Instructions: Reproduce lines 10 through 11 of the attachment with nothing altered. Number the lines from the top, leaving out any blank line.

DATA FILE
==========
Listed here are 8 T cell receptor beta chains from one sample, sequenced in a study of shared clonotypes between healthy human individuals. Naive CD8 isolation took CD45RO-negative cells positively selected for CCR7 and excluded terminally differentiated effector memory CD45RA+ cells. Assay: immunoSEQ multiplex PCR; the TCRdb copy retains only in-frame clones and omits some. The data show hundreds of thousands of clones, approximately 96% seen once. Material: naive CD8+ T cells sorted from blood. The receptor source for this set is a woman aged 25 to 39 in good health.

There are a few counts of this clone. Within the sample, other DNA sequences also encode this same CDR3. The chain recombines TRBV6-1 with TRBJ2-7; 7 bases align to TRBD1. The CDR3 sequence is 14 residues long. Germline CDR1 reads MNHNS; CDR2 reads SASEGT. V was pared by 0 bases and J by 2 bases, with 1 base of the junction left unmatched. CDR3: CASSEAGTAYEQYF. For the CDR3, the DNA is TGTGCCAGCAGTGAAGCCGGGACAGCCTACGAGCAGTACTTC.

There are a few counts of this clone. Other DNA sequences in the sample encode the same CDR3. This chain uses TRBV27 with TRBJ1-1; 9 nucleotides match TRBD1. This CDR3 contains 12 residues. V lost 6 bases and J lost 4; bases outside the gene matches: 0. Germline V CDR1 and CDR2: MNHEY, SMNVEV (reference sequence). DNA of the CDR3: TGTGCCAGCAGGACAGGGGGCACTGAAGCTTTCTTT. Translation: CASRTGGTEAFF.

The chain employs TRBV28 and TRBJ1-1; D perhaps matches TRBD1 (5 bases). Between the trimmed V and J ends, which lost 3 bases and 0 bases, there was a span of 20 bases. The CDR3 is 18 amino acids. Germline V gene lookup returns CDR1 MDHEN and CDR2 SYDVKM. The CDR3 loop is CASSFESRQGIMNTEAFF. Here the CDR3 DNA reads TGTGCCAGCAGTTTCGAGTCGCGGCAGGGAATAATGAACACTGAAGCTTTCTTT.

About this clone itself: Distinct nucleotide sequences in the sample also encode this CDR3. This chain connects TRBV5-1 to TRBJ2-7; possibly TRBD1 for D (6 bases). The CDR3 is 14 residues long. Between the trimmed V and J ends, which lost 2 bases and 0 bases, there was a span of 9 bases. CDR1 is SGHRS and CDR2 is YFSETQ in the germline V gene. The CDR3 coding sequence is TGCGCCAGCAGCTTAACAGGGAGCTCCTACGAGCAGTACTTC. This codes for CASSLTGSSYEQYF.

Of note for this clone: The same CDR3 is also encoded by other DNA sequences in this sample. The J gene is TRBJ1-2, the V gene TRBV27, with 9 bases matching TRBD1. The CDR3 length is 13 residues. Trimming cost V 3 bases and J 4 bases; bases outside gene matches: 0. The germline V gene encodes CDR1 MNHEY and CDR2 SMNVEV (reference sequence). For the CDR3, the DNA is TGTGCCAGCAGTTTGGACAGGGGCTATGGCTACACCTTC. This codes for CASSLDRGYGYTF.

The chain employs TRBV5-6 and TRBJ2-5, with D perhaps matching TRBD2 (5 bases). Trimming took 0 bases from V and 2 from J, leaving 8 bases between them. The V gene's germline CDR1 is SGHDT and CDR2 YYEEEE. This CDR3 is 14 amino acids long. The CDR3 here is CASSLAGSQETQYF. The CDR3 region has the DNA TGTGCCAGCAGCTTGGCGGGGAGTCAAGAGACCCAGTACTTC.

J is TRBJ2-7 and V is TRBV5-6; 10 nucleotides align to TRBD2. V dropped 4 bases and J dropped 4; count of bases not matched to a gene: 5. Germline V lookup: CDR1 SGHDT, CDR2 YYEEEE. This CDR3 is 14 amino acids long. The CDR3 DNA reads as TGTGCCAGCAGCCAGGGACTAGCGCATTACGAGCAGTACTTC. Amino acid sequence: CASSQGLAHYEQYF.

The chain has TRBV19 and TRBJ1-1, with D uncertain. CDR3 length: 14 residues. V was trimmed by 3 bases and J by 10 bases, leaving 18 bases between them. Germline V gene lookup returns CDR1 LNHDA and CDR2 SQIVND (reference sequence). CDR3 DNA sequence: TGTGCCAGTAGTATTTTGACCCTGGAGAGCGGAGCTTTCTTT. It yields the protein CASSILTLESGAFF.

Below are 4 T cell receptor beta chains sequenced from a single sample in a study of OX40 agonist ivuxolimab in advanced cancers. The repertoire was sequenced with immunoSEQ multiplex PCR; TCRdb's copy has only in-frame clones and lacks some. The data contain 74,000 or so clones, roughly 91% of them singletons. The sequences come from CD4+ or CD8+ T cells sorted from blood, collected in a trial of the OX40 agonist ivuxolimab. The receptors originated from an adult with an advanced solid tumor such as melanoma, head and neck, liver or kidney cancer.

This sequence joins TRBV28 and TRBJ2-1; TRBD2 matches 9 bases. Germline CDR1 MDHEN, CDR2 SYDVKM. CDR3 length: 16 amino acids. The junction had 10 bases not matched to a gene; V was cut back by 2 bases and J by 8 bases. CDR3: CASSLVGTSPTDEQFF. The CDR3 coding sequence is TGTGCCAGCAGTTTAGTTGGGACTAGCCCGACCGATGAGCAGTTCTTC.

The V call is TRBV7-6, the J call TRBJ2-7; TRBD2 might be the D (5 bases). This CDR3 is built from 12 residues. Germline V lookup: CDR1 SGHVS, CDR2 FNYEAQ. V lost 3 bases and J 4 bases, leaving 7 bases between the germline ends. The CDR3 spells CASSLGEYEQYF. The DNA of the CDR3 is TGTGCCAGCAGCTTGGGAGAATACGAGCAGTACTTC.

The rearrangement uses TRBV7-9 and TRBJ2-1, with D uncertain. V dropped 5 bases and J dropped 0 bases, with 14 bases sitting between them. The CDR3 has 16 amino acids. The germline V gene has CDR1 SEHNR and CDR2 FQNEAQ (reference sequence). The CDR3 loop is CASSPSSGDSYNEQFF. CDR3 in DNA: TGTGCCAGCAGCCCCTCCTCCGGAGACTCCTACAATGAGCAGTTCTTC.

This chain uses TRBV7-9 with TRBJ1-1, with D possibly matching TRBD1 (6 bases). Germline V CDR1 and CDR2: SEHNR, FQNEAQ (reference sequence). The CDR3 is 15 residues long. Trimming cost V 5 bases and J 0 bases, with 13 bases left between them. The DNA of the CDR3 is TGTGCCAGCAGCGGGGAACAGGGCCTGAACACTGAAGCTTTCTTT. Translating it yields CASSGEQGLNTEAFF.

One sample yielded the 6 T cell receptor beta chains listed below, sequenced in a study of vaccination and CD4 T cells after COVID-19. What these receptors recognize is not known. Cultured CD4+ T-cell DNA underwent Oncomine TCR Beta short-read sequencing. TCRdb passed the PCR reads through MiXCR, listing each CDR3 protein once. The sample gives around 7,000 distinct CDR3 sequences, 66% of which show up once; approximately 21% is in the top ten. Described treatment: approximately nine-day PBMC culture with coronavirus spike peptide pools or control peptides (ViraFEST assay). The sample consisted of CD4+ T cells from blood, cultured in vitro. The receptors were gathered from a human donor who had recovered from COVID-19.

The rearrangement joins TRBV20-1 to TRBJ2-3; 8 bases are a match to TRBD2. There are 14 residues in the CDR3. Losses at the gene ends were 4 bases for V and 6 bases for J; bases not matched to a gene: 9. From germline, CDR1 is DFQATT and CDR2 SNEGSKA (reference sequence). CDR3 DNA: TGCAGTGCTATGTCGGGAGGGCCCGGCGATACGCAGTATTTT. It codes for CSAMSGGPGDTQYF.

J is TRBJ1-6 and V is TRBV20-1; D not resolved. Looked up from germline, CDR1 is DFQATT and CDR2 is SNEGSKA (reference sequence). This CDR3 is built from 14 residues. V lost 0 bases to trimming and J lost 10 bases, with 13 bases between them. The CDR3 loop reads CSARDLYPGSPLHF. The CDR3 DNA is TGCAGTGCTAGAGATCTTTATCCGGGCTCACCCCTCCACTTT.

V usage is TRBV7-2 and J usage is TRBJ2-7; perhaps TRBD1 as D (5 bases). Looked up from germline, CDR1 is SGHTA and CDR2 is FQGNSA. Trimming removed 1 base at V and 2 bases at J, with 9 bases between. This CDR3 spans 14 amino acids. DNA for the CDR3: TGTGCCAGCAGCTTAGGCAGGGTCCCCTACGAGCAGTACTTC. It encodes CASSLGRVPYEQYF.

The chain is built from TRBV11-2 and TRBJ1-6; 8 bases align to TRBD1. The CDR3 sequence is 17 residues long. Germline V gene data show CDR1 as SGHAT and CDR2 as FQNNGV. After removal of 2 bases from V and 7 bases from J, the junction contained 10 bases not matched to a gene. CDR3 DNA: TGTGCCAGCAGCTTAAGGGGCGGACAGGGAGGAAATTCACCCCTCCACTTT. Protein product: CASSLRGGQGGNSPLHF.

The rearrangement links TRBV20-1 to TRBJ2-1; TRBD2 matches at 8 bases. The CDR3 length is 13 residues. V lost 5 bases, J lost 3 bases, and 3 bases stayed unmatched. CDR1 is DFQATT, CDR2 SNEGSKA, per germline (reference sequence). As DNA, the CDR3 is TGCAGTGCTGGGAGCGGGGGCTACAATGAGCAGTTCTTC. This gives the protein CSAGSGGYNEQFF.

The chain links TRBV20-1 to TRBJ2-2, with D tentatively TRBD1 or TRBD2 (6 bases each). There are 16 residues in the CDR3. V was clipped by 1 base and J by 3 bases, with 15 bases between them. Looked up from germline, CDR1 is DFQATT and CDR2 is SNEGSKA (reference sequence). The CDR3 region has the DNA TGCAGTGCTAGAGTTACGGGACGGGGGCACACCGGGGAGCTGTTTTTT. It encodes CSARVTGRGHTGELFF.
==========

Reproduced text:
Below are 4 T cell receptor beta chains sequenced from a single sample in a study of OX40 agonist ivuxolimab in advanced cancers. The repertoire was sequenced with immunoSEQ multiplex PCR; TCRdb's copy has only in-frame clones and lacks some. The data contain 74,000 or so clones, roughly 91% of them singletons. The sequences come from CD4+ or CD8+ T cells sorted from blood, collected in a trial of the OX40 agonist ivuxolimab. The receptors originated from an adult with an advanced solid tumor such as melanoma, head and neck, liver or kidney cancer.

This sequence joins TRBV28 and TRBJ2-1; TRBD2 matches 9 bases. Germline CDR1 MDHEN, CDR2 SYDVKM. CDR3 length: 16 amino acids. The junction had 10 bases not matched to a gene; V was cut back by 2 bases and J by 8 bases. CDR3: CASSLVGTSPTDEQFF. The CDR3 coding sequence is TGTGCCAGCAGTTTAGTTGGGACTAGCCCGACCGATGAGCAGTTCTTC.